Do you feel overwhelmed and tired when you think about your goals?

Maybe you’re working from home these days, and you have an extra hour or two each day that you normally wouldn’t have.

But, despite this, you’re stuck.

You feel bogged down because your problems are piling up. Instead of making a decision to change something, you either talk yourself out of it, or you allow someone else to talk you out of it.

Making good decisions faster will increase your output. You can get a lot more done if you take control of pushing past your fears.

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A working mother we’ll call Gina has four generations of family members living with her. “My house was so over-crowded,” she declares, “but a few months ago, I made a bold decision that really helped.

“I sat down with my husband and explained I wanted to use some savings to create a large family room. We’d find the room to do it by using our attached double-car garage. We got busy and the result is fantastic.”

One good decision can reduce your stress enormously. The result you want is this: You want a decision to improve your lifestyle in the future.

Here are several ideas for trying something new:

  • Encourage your family members to pool their resources. For example, if your elderly parents need their house painted, ask younger family members to chip in time and money. Make the work seem fun, affordable, and doable.
  • Figure out a simple plan to eat healthier. For example, cook larger batches and freeze food for later. Or, use clear zipper bags to create a healthy “salad bar” in your refrigerator.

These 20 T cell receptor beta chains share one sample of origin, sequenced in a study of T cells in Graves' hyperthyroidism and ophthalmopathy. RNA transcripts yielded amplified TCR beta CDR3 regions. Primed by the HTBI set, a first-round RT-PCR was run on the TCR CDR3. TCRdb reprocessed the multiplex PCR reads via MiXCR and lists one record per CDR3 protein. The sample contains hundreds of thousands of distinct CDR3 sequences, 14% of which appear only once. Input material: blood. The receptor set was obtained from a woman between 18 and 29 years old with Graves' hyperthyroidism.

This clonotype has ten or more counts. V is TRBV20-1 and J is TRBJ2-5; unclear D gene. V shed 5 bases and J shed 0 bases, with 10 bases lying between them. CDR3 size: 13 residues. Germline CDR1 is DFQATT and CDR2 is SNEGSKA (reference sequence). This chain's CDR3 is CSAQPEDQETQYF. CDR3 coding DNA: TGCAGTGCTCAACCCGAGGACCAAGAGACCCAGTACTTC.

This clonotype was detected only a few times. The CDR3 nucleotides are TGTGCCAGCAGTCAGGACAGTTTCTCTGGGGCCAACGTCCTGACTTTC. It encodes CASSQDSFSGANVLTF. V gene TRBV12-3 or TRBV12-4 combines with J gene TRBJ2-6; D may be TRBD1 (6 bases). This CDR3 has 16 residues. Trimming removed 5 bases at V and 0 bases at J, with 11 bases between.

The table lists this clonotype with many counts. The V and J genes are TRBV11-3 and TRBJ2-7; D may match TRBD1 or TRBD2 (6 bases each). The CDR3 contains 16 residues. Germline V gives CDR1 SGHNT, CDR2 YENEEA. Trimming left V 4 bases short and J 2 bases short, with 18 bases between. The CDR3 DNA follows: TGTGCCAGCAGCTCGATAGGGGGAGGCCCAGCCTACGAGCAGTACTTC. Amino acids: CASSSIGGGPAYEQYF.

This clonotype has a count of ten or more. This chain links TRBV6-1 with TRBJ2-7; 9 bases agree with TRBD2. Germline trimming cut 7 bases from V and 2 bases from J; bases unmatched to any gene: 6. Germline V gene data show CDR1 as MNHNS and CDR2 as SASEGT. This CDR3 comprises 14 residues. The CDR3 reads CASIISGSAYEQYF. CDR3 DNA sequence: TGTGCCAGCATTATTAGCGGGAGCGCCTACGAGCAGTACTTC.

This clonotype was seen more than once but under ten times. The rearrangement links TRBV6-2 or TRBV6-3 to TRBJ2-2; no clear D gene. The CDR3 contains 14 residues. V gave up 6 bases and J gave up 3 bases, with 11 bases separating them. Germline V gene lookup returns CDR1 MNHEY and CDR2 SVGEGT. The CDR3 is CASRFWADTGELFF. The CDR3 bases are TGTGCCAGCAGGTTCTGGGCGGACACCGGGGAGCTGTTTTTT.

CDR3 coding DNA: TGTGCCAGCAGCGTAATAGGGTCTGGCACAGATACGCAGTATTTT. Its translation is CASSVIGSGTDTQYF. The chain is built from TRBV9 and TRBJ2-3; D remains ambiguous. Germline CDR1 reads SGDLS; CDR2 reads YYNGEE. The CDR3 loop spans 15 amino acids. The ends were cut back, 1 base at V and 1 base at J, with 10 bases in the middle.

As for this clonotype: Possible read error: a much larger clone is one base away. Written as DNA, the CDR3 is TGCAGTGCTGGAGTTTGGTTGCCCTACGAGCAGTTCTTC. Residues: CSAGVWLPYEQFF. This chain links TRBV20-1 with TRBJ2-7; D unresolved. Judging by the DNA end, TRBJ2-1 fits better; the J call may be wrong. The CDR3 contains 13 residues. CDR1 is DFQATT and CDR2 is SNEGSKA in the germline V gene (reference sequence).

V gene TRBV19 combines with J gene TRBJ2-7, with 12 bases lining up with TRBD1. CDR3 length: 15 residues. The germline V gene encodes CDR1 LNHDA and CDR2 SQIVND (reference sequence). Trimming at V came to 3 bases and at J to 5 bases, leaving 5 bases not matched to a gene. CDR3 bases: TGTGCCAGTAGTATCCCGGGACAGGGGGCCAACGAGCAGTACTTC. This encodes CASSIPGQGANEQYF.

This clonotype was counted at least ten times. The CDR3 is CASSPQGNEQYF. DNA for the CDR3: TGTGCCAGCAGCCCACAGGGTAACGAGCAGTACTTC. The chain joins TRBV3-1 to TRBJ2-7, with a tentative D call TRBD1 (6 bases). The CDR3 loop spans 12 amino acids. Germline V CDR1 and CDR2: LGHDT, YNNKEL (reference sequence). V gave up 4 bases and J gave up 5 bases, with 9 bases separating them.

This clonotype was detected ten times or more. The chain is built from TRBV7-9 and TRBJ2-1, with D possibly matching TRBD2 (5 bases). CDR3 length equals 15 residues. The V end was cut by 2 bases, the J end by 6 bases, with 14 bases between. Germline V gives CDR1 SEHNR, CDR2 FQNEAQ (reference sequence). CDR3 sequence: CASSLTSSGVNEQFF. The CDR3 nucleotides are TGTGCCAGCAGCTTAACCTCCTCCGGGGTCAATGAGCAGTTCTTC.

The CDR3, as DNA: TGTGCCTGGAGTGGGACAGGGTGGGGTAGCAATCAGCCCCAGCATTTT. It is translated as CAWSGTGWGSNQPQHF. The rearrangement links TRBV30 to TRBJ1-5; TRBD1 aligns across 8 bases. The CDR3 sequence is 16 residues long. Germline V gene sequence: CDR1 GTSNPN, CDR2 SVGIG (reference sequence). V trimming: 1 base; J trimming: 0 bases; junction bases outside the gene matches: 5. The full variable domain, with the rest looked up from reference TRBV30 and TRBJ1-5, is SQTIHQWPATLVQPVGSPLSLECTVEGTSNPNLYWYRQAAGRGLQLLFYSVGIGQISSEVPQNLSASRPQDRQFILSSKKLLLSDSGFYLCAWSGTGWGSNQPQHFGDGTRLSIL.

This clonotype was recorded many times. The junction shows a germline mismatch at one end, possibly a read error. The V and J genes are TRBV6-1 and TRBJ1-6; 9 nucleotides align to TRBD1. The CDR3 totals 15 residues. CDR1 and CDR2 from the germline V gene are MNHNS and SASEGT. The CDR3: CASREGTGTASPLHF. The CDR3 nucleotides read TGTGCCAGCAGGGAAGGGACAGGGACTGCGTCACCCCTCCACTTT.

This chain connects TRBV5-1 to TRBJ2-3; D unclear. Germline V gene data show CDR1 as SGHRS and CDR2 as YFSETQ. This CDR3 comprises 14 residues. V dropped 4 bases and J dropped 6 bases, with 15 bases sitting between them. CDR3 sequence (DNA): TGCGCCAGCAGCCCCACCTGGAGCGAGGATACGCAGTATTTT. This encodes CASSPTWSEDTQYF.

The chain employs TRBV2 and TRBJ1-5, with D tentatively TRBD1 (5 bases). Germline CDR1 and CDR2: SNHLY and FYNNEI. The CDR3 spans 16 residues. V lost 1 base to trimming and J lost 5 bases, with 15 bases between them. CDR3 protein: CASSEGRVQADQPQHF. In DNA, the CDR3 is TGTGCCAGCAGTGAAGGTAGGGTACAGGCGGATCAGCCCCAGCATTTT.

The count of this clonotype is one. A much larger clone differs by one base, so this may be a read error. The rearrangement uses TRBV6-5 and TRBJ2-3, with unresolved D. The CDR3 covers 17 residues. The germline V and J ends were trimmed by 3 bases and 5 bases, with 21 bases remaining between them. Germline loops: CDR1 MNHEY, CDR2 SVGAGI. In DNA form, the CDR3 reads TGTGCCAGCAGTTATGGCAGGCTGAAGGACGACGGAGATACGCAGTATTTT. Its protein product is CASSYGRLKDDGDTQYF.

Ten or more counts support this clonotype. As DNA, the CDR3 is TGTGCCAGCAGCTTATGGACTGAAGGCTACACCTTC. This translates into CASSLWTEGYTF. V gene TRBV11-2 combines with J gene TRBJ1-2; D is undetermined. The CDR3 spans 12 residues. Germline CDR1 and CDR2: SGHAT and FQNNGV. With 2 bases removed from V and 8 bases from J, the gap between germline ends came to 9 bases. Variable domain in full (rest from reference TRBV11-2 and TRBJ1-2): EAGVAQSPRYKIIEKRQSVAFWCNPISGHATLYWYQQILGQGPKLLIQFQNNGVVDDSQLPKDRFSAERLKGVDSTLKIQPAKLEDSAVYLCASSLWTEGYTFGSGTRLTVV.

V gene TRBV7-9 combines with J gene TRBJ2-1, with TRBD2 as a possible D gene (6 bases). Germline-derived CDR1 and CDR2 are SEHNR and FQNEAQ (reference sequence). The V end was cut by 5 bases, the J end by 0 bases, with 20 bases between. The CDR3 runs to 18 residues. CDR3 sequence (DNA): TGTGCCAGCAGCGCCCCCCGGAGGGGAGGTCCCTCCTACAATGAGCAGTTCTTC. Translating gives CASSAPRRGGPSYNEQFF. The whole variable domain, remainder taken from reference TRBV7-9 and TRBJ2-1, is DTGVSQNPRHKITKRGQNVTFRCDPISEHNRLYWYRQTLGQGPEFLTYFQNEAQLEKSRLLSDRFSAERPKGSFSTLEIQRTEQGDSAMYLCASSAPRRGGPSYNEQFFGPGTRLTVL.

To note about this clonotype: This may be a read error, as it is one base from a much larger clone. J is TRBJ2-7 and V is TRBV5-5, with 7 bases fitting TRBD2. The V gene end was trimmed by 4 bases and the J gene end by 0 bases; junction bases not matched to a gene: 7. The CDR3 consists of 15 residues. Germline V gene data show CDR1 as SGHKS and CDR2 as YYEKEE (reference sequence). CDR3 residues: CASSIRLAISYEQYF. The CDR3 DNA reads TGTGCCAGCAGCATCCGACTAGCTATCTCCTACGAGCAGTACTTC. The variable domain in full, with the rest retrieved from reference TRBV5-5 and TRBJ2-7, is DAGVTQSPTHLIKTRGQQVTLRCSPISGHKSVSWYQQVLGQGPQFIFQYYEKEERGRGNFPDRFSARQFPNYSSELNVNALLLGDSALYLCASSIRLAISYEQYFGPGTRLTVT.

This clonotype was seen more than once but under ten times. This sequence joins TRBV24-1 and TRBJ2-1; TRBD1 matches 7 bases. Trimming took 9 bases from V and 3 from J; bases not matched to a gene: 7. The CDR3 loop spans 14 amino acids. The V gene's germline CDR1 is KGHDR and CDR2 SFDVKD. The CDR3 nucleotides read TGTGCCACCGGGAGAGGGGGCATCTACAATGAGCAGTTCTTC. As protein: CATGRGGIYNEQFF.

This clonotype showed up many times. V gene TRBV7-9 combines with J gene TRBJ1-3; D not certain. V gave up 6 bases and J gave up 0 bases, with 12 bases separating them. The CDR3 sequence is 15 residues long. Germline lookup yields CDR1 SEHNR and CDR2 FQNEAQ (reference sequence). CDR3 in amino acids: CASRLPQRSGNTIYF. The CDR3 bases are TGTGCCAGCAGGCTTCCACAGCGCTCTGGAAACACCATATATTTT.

• Get an exercise plan that works. For example, ride your exercise bike in front of the TV every night. Or, ask your spouse to walk with you for 45 minutes three afternoons per week.
  • Finish your college degree online. Take a couple of classes and reserve weekends for extra study time. Use time that you’re at home during the pandemic to reach goals you’ll be proud of.

If you make up your mind to change something in your life, you’ll be surprised how much easier your daily chores will get done.

When major problems get whittled down to size, you’ll feel your personal energy soaring. Your successful decisions will boost your self-esteem, too.

“I used to take a vote from several members of my family before I bought paint or tile for my house,” says a music teacher we’ll call Katrina. “I was fearful of being judged or making a mistake, so it was taking me years to remodel a house I’d bought from my cousin. However, last fall I decided to make more decisions on my own. I was amazed at how powerful I felt.”

Katrina got her three-bedroom, two-bath home in great shape within six months. And, she says, the best part was that she did not consult with anyone. She made all design choices by herself.

“I once interviewed the mother of eight children,” says a journalist we’ll refer to as Alana. “I wanted to know how she kept her house so nice, took care of all those kids, and worked part-time as a real estate agent.”

This super-mom told Alana that making one great decision after another, as fast as you can, is the answer. She shared her belief that most people dribble away their time by procrastinating. They bog down, feel lost, and quit pushing.

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Judi Light Hopson is author of the stress management book, “Cooling Stress Tips.” She is also executive director of USA Wellness Cafe at www.usawellnesscafe.org.

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